and quality declines over time.


Dr. Juran was born on December 24, 1904 in Braila, Romania. He moved to the United States
in 1912 at the age of 8. Juran's teaching and consulting career spanned more than seventy
years, known as one of the foremost experts on quality in the world.

A quality professional from the beginning of his career, Juran joined the inspection branch of the
Hawthorne Co. of Western Electric (a Bell manufacturing company) in 1924, after completing his
B.S. in Electrical Engineering. In 1934, he became a quality manager. He worked with the U. S.
government during World War II and afterward became a quality consultant. In 1952, Dr. Juran
was invited to Japan. Dr. Edward Deming helped arrange the meeting that led to this invitation
and his many years of work with Japanese companies.

Juran founded the Juran Center for Quality Improvement at the University of Minnesota and the
Juran Institute. His third book,Juran's Quality Control Handbook, published in 1951, was
translated into Japanese. Other books includeJuran on Planning for Quality(1988),Juran on
Leadership for Quality(1989),Juran on Quality by Design(1992),Quality Planning and
Analysis(1993), andA History of Managing for Quality(1995).Architect of Quality(2004) is his
Selected Jurans Quality Theories

Juran's concepts can be used to establish a traditional quality system, as well as to support
Strategic Quality Management. Among other things, Juran's philosophy includes the Quality
Trilogy and the Quality Planning Roadmap.

Juran's Quality Trilogy.

The Quality Trilogy emphasizes the roles of quality planning, quality control, and quality
improvement. Quality planning's purpose is to provide operators with the ability to produce
goods and services that can meet customers' needs. In the quality planning stage, an
organization must determine who the customers are and what they need, develop the product or
service features that meet customers' needs, develop processes which are able to deliver those
products and services, and transfer the plans to the operating forces. If quality planning is
deficient, then chronic waste occurs.

Quality control is used to prevent things from getting worse. Quality control is the inspection part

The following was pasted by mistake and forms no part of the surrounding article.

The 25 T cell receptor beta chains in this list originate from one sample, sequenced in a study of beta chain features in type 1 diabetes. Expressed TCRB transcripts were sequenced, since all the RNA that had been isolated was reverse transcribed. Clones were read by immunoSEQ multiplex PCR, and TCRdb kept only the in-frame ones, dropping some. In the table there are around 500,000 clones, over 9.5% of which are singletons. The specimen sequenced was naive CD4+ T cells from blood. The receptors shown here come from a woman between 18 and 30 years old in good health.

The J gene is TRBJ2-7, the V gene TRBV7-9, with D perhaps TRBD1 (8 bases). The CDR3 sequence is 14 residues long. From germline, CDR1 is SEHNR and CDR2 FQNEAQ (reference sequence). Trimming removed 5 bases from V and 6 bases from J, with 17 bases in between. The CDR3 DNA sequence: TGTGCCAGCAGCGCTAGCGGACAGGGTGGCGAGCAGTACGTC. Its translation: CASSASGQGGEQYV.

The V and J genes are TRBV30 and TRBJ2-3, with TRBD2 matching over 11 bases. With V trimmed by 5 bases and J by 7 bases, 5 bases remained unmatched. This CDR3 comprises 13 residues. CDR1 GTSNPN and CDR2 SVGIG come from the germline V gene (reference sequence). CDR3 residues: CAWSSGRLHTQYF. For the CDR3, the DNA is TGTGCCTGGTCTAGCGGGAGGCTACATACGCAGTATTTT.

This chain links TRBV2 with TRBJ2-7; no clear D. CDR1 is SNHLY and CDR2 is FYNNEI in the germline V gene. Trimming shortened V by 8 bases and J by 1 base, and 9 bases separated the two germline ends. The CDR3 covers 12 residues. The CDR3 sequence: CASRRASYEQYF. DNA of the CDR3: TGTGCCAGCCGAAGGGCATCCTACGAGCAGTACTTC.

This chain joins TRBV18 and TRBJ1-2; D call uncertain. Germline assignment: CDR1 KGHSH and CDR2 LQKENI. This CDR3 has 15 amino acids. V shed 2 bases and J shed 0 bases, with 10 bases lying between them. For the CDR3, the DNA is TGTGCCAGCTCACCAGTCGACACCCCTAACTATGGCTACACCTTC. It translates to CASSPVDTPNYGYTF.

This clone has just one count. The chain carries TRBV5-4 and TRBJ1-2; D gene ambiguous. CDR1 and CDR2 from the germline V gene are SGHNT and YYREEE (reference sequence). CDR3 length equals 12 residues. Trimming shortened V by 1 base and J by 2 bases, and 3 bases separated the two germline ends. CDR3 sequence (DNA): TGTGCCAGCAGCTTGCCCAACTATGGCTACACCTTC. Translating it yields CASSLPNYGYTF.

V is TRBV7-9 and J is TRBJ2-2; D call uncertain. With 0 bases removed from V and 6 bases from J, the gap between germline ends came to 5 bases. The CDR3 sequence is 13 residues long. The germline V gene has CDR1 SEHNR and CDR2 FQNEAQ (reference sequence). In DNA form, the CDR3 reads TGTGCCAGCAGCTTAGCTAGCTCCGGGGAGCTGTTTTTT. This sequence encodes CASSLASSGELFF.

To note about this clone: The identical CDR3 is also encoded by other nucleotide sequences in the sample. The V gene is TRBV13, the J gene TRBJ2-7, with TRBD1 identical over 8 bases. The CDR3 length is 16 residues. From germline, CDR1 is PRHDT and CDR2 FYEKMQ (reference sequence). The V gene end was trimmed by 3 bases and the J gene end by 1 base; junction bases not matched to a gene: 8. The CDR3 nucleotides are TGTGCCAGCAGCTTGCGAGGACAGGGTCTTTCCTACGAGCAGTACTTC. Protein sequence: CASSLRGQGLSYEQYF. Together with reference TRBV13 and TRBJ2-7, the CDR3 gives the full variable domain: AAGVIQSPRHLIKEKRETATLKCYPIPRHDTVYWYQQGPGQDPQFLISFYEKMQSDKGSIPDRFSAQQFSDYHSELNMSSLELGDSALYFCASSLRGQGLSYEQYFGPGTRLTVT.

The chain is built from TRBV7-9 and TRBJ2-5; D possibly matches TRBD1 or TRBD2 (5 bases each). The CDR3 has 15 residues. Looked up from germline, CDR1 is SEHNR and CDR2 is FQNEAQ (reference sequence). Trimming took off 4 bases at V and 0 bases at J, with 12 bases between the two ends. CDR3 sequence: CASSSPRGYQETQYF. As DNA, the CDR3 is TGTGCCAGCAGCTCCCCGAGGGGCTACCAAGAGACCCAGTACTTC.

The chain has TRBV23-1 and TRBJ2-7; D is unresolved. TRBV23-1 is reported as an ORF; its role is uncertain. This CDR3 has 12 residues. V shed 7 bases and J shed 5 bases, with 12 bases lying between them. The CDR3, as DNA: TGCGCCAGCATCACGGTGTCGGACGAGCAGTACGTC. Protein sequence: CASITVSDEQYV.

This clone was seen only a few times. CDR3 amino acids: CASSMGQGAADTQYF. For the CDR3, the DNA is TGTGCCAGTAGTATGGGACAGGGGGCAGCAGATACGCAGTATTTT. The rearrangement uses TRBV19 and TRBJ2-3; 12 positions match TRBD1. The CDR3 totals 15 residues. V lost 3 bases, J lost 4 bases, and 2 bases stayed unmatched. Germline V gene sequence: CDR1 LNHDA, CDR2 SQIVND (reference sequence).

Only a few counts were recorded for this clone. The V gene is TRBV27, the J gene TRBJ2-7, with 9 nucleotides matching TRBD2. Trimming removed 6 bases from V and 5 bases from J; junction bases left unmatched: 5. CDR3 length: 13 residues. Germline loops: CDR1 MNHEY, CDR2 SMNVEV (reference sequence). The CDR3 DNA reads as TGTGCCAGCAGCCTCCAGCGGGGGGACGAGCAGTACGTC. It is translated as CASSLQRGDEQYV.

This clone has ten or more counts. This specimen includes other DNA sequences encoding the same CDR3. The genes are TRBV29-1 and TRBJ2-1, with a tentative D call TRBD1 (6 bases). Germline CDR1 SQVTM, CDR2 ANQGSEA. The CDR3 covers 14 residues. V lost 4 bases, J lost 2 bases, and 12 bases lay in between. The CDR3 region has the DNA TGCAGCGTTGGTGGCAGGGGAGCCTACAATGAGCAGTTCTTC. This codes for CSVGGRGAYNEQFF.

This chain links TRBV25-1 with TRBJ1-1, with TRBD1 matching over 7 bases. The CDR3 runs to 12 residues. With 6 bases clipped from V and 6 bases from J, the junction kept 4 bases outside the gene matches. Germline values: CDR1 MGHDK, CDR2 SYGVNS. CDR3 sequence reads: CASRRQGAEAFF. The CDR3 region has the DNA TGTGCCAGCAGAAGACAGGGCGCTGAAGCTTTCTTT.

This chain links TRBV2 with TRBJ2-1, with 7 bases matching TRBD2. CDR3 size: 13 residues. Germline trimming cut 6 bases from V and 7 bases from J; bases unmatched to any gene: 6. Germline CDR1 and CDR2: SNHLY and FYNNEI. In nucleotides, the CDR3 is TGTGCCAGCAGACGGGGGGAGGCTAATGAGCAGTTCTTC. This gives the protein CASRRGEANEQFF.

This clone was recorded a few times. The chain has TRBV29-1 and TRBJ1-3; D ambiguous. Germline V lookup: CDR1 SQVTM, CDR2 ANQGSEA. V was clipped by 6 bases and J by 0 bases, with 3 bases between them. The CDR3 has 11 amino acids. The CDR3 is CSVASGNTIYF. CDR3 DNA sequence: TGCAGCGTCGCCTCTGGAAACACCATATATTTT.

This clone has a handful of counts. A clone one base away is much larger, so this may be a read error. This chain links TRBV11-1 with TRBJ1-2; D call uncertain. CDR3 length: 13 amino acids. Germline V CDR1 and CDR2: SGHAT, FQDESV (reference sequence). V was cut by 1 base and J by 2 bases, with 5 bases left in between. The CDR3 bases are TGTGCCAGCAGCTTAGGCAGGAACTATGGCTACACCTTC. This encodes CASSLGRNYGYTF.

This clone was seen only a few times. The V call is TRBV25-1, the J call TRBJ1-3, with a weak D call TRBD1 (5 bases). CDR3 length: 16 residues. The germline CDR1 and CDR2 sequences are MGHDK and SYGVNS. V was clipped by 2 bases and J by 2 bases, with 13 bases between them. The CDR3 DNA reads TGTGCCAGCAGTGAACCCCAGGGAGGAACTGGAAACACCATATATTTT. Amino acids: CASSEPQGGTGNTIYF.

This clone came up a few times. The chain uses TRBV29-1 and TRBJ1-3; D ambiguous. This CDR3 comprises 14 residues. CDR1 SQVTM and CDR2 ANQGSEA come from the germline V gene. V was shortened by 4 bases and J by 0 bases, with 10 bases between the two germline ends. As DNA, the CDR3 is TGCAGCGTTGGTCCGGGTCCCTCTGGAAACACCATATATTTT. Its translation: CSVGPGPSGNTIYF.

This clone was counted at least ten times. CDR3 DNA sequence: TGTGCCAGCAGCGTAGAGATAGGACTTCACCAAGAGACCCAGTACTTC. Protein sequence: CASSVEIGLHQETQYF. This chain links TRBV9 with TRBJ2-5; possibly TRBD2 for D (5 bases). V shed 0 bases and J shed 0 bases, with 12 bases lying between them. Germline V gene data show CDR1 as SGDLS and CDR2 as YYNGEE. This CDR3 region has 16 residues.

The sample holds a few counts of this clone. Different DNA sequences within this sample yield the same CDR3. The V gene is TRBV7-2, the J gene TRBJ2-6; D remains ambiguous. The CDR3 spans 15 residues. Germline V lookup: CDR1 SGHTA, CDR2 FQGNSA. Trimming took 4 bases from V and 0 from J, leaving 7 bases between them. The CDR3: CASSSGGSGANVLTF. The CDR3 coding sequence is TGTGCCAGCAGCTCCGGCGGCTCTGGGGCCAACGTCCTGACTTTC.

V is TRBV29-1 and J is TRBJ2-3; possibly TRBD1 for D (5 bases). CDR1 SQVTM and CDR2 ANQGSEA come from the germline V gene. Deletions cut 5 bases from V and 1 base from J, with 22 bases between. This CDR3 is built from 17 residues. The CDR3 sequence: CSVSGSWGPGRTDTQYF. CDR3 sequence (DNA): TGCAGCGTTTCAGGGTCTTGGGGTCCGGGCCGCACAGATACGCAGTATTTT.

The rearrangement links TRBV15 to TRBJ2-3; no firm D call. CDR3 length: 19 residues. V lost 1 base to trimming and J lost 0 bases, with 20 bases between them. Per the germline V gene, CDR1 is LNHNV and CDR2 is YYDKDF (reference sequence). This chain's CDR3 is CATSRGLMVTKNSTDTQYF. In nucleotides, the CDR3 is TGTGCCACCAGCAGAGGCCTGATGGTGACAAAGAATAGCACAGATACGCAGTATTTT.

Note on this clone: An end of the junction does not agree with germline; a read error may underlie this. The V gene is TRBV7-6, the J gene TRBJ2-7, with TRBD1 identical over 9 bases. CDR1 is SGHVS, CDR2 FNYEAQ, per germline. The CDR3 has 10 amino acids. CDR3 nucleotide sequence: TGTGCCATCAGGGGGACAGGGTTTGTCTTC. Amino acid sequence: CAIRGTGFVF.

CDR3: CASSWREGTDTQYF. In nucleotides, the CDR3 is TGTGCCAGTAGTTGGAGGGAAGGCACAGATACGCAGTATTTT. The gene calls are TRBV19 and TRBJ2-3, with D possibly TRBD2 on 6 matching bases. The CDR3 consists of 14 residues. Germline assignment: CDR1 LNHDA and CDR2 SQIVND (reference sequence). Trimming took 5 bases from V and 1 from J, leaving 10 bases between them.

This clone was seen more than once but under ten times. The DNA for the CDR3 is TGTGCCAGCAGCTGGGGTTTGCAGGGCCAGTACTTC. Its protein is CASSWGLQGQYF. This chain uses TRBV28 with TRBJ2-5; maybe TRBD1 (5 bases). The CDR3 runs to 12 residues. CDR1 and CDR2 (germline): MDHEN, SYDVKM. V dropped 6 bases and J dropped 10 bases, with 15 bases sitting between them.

of the Quality Trilogy where operators compare actual performance with plans and resolve the
differences. Chronic waste should be considered an opportunity for quality improvement, the
third element of the Trilogy. Quality improvement encompasses improvement of fitness-for-use
and error reduction, seeks a new level of performance that is superior to any previous level, and
is attained by applying breakthrough thinking.

While up-front quality planning is what organizations should be doing, it is normal for
organizations to focus their first quality efforts on quality control. In this aspect of the Quality
Trilogy, activities include inspection to determine percent defective (or first pass yield) and
deviations from quality standards. Activities can then focus on another part of the trilogy, quality
improvement, and make it an integral part of daily work for individuals and teams.

Quality planning must be integrated into every aspect of the organization's work, such as
strategic plans; product, service and process designs; operations; and delivery to the customer.
The Quality Trilogy is depicted below in Figure 2.

Juran's Quality Planning Road Map can be used by individuals and teams throughout the world
as a checklist for understanding customer requirements, establishing measurements based on
customer needs, optimizing

Quality Trilogy
Source: J.M. Juran, Juran on Planning for Quality, The Free Press, New York, pp. 11-12.
Productdesign and developing a process that is capable of meeting customer requirements. The
Quality Planning Roadmap is used for Product and Process Development and is shown in
Figure 3.

Juran's Quality Trilogy and Quality Roadmap are not enough. An infrastructure for Quality must
Dr. Juran's Quality Planning Roadmap
Source: J. M. Juran, Juran on Planning for Quality, The Free Press, NY, 1988.
Developed, and teams must work on improvement projects. The infrastructure should include a
quality steering team with top management leading the effort, quality should become an integral
part of the strategic plan, and all people should be involved. As people identify areas with
improvement potential, they should team together to improve processes and produce quality